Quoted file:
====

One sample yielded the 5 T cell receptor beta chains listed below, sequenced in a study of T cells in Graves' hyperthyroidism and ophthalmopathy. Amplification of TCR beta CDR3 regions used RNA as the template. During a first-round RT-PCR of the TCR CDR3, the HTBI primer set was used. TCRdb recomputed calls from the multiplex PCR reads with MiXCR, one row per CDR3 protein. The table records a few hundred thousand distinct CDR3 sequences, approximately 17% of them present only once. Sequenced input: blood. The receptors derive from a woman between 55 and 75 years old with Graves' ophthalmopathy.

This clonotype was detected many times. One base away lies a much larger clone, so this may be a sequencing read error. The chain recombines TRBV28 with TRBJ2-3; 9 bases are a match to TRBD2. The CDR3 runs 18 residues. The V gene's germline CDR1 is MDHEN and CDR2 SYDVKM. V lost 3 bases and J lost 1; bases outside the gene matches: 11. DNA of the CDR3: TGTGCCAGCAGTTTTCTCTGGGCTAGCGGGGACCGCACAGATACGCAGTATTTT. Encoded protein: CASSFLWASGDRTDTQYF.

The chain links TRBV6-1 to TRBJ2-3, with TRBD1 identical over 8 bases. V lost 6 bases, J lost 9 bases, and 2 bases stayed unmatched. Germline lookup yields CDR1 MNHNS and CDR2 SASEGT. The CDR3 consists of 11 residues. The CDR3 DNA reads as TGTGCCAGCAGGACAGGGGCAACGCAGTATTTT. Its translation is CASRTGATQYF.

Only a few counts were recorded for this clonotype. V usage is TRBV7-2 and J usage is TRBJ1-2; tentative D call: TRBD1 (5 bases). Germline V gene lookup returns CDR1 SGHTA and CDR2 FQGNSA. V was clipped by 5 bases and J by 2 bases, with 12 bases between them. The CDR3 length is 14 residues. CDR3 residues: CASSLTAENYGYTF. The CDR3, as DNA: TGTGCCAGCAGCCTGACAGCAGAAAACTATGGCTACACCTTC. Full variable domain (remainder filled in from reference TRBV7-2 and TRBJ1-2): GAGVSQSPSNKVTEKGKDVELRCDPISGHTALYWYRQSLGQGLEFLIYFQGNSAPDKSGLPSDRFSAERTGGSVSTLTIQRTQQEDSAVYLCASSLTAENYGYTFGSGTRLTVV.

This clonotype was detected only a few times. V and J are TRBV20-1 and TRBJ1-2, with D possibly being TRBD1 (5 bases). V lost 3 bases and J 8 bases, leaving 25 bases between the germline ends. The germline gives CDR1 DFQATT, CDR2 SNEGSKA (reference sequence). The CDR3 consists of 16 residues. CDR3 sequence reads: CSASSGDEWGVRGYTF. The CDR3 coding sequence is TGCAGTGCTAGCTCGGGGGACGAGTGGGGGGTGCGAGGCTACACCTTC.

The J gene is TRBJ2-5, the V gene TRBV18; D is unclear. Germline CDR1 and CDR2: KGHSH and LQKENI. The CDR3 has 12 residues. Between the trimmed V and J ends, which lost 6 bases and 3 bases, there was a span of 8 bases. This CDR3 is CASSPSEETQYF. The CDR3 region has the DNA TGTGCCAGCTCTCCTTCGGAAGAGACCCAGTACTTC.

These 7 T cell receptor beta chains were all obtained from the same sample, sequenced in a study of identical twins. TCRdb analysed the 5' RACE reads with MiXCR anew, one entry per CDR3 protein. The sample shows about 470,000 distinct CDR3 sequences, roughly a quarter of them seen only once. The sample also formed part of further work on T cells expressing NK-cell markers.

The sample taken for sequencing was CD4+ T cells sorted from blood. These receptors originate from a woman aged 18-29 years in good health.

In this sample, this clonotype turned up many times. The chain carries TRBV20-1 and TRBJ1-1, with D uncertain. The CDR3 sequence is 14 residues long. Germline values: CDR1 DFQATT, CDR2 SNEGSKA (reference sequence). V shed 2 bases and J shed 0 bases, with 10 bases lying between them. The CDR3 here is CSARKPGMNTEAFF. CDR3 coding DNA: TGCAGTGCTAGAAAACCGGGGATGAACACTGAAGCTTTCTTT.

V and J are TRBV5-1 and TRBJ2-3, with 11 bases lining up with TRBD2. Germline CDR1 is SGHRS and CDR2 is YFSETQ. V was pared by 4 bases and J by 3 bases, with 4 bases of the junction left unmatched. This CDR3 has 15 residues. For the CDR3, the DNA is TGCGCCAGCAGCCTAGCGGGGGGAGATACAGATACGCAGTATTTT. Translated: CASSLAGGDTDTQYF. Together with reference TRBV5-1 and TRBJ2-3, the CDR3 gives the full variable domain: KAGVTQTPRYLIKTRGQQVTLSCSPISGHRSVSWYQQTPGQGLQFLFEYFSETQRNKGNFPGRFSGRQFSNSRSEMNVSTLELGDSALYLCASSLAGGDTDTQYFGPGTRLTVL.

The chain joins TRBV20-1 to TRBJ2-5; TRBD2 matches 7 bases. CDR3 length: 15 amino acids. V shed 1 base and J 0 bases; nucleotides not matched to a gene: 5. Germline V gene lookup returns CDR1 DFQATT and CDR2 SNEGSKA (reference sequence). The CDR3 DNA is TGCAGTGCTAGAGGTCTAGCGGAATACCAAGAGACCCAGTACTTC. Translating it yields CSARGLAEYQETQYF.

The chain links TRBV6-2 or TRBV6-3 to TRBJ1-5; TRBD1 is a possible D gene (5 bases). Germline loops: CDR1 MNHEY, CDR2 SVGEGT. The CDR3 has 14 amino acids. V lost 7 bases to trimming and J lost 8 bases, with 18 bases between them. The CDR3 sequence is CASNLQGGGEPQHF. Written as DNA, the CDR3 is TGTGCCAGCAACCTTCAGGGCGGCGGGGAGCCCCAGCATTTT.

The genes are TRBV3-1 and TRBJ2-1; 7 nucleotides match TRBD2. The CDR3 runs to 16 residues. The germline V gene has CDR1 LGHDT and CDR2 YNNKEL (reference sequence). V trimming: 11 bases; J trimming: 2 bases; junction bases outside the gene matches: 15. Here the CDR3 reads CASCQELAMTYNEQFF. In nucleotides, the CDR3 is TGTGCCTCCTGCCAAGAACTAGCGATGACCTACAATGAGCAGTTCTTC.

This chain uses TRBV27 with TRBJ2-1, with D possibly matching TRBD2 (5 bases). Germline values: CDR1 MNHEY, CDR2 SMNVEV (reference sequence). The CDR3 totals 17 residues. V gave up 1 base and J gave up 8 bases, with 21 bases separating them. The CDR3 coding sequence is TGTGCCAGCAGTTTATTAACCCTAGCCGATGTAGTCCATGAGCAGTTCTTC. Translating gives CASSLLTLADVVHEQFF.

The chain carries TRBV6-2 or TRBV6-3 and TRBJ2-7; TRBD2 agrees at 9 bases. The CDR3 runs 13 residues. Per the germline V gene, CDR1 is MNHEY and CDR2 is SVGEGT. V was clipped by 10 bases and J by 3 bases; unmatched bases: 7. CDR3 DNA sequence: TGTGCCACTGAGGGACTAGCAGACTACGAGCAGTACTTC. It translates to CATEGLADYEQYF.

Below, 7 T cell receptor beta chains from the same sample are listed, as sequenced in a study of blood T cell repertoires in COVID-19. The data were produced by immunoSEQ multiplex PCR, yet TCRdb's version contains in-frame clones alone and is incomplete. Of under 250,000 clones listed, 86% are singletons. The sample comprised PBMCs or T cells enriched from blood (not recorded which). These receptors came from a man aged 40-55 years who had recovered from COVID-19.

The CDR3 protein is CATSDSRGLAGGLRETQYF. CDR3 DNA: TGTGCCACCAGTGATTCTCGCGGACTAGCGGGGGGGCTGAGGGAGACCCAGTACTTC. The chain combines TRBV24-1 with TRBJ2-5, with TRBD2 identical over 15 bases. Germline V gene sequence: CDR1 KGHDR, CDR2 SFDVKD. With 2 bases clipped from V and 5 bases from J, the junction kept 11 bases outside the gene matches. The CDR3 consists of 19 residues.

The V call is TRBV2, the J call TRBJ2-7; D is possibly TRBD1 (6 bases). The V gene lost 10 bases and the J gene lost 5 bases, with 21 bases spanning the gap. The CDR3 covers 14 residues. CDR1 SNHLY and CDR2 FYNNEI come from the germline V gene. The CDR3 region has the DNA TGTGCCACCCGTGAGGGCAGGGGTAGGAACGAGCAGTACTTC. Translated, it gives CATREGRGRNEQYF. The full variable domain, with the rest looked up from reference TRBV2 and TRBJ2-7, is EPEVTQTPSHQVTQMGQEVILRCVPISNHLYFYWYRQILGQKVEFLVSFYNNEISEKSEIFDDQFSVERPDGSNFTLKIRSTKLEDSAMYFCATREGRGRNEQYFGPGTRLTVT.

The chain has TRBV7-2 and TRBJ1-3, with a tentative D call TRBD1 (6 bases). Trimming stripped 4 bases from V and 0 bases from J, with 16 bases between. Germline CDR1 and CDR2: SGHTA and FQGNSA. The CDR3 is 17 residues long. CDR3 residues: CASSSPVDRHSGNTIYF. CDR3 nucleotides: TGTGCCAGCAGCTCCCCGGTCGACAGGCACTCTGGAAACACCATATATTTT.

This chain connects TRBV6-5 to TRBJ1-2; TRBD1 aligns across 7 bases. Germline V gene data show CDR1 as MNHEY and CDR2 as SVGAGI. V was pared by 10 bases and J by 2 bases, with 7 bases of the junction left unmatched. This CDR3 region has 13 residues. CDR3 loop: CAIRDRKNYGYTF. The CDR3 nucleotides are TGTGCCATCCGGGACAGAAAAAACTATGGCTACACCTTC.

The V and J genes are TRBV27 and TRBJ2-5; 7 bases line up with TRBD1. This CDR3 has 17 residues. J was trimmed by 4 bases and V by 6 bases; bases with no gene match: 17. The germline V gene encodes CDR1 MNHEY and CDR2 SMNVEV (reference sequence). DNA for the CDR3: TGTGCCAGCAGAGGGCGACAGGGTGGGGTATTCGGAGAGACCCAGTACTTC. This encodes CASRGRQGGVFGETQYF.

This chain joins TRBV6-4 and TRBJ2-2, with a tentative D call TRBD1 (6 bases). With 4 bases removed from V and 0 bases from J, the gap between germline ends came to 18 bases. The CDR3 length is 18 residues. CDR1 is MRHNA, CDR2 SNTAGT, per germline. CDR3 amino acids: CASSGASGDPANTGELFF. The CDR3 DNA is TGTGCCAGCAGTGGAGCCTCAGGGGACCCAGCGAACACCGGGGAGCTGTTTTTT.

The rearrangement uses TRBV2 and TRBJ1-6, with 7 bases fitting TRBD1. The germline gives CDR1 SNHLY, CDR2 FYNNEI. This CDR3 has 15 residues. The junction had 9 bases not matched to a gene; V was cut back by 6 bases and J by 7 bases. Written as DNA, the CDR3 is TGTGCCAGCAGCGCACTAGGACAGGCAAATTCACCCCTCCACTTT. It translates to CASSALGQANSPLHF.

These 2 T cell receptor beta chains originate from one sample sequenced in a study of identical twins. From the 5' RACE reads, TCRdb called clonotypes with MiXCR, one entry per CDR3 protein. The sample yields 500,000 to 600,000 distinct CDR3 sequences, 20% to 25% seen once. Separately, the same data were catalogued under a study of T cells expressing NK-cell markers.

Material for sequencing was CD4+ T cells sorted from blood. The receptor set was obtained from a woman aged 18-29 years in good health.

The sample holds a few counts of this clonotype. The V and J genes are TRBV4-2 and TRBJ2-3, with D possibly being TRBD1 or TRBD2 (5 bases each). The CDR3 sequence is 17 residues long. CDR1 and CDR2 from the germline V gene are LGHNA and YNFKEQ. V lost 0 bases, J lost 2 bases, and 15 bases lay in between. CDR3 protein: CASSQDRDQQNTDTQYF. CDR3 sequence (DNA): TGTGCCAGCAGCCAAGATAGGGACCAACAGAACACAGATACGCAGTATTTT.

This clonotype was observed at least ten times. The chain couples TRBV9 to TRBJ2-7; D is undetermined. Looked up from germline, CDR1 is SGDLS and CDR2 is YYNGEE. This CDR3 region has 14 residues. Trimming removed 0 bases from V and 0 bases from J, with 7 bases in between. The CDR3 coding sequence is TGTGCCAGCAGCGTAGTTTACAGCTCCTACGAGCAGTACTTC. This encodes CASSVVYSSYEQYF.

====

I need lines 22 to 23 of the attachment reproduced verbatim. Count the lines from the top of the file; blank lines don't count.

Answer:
This chain joins TRBV6-4 and TRBJ2-2, with a tentative D call TRBD1 (6 bases). With 4 bases removed from V and 0 bases from J, the gap between germline ends came to 18 bases. The CDR3 length is 18 residues. CDR1 is MRHNA, CDR2 SNTAGT, per germline. CDR3 amino acids: CASSGASGDPANTGELFF. The CDR3 DNA is TGTGCCAGCAGTGGAGCCTCAGGGGACCCAGCGAACACCGGGGAGCTGTTTTTT.

The rearrangement uses TRBV2 and TRBJ1-6, with 7 bases fitting TRBD1. The germline gives CDR1 SNHLY, CDR2 FYNNEI. This CDR3 has 15 residues. The junction had 9 bases not matched to a gene; V was cut back by 6 bases and J by 7 bases. Written as DNA, the CDR3 is TGTGCCAGCAGCGCACTAGGACAGGCAAATTCACCCCTCCACTTT. It translates to CASSALGQANSPLHF.